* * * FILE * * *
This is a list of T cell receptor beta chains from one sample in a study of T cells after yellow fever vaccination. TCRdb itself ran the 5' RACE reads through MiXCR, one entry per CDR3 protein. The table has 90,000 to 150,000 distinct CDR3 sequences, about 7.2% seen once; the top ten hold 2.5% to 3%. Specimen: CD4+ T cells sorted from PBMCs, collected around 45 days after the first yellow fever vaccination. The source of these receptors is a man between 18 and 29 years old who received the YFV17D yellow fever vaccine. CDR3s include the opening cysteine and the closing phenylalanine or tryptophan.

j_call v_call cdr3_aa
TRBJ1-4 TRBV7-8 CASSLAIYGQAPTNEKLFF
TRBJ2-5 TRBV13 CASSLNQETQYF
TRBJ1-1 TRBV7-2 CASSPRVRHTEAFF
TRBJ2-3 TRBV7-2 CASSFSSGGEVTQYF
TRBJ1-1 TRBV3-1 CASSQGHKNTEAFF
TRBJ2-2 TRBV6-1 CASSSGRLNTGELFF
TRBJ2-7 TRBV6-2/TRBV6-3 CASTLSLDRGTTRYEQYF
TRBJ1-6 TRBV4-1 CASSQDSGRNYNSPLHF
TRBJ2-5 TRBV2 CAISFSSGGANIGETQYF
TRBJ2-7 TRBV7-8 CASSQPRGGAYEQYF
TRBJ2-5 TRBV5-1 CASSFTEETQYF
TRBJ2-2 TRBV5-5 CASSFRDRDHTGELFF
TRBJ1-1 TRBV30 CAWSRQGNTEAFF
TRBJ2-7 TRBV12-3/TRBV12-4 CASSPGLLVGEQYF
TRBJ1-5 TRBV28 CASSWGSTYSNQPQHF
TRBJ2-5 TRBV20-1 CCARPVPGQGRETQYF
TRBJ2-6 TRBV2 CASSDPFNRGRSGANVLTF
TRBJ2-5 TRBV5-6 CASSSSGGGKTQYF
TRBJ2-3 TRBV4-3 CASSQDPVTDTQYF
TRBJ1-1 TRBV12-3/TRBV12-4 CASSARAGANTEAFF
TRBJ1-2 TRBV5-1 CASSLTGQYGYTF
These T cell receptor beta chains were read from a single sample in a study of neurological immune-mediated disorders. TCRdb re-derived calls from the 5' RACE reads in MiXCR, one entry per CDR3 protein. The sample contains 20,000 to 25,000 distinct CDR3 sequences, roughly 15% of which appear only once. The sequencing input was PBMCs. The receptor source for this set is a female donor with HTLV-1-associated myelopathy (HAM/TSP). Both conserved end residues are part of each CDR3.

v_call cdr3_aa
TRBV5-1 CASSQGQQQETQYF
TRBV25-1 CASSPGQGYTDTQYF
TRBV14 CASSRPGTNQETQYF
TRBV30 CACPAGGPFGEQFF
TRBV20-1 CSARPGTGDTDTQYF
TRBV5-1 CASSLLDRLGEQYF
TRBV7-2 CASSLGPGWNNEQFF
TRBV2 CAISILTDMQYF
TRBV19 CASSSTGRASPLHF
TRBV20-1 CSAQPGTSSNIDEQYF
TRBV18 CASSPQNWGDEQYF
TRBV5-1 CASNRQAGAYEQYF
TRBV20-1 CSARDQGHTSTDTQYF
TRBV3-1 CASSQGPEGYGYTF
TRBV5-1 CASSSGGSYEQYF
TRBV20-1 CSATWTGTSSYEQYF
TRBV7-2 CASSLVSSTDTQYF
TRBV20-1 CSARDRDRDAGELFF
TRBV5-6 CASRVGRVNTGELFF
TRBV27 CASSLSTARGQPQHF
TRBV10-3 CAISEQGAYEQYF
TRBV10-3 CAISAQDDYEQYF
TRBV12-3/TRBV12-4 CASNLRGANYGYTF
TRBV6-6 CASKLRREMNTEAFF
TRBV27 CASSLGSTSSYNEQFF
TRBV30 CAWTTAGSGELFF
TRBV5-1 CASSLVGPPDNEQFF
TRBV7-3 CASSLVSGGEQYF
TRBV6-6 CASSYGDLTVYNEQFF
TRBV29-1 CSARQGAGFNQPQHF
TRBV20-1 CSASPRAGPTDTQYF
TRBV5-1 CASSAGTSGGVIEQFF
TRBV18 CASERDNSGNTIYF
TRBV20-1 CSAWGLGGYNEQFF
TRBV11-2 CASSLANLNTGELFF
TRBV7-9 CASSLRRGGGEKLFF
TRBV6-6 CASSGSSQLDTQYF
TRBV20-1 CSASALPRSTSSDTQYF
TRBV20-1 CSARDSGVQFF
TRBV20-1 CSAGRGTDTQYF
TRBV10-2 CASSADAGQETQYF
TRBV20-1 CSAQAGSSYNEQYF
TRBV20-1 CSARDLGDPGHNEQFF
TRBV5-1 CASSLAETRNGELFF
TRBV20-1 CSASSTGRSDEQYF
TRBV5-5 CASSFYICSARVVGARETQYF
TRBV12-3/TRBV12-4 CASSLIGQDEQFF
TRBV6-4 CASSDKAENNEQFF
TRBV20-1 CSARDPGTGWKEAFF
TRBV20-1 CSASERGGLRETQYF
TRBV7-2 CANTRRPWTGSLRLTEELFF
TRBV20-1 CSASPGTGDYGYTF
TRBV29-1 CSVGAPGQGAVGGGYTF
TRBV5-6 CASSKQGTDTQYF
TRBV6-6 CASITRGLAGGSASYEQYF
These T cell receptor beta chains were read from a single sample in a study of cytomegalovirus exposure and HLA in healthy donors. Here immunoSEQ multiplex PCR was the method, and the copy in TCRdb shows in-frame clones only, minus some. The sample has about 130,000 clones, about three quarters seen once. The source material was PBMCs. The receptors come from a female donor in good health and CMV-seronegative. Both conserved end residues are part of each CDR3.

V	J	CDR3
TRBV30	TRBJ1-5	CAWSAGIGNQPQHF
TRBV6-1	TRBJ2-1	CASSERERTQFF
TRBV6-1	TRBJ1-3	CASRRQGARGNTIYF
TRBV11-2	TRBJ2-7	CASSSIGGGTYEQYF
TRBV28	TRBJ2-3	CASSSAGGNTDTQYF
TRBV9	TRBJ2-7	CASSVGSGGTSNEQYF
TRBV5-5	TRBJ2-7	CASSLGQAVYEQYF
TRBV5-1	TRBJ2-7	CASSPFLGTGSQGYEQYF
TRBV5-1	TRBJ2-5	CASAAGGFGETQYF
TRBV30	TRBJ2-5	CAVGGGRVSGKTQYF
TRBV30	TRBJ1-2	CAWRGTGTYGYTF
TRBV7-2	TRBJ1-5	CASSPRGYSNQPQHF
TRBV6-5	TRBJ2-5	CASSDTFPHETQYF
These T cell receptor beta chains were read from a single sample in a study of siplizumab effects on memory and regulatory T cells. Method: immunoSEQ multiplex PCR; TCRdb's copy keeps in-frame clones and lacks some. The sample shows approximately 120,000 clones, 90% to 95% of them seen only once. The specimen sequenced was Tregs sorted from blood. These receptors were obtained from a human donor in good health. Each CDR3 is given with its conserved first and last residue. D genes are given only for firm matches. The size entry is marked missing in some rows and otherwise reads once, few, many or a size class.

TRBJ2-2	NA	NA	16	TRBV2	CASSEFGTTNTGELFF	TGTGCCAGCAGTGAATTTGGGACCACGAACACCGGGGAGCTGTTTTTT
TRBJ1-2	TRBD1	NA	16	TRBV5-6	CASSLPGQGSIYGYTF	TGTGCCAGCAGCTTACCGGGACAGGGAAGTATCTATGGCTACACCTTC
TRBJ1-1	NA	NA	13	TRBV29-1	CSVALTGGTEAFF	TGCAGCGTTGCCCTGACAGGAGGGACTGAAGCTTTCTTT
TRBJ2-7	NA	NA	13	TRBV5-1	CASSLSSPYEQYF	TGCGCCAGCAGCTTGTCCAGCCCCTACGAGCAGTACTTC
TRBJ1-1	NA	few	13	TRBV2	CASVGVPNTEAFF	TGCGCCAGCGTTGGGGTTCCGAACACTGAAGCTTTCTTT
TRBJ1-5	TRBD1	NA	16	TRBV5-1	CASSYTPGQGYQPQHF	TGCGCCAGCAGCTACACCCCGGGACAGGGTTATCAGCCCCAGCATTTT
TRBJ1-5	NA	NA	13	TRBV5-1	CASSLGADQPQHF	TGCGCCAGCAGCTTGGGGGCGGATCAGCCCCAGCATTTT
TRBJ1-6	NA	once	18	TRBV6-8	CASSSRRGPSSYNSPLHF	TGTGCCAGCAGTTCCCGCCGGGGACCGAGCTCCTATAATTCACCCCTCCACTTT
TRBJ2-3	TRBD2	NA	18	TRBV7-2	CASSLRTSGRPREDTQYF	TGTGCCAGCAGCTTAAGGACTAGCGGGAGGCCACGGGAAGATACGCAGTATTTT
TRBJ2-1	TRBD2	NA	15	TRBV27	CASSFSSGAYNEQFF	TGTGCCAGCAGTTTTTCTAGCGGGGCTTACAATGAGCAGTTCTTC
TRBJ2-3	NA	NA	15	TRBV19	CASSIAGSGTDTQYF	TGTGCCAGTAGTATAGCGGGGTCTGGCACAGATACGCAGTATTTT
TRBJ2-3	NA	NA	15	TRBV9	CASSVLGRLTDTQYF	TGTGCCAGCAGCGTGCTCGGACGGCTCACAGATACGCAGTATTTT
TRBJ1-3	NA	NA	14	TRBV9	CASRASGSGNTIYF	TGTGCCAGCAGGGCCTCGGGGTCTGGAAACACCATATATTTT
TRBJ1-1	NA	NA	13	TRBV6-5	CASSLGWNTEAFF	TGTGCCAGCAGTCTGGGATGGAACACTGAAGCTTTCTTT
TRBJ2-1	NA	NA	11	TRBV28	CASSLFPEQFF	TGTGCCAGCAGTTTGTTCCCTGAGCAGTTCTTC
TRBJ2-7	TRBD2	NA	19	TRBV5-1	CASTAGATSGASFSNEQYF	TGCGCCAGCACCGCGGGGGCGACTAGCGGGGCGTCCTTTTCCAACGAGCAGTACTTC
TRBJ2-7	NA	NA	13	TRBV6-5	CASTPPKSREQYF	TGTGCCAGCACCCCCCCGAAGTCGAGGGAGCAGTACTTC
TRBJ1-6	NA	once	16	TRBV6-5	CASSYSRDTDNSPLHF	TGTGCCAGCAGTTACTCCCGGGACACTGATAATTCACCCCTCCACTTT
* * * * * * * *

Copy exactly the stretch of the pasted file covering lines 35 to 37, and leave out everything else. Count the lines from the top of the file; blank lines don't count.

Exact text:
TRBV20-1 CSAQPGTSSNIDEQYF
TRBV18 CASSPQNWGDEQYF
TRBV5-1 CASNRQAGAYEQYF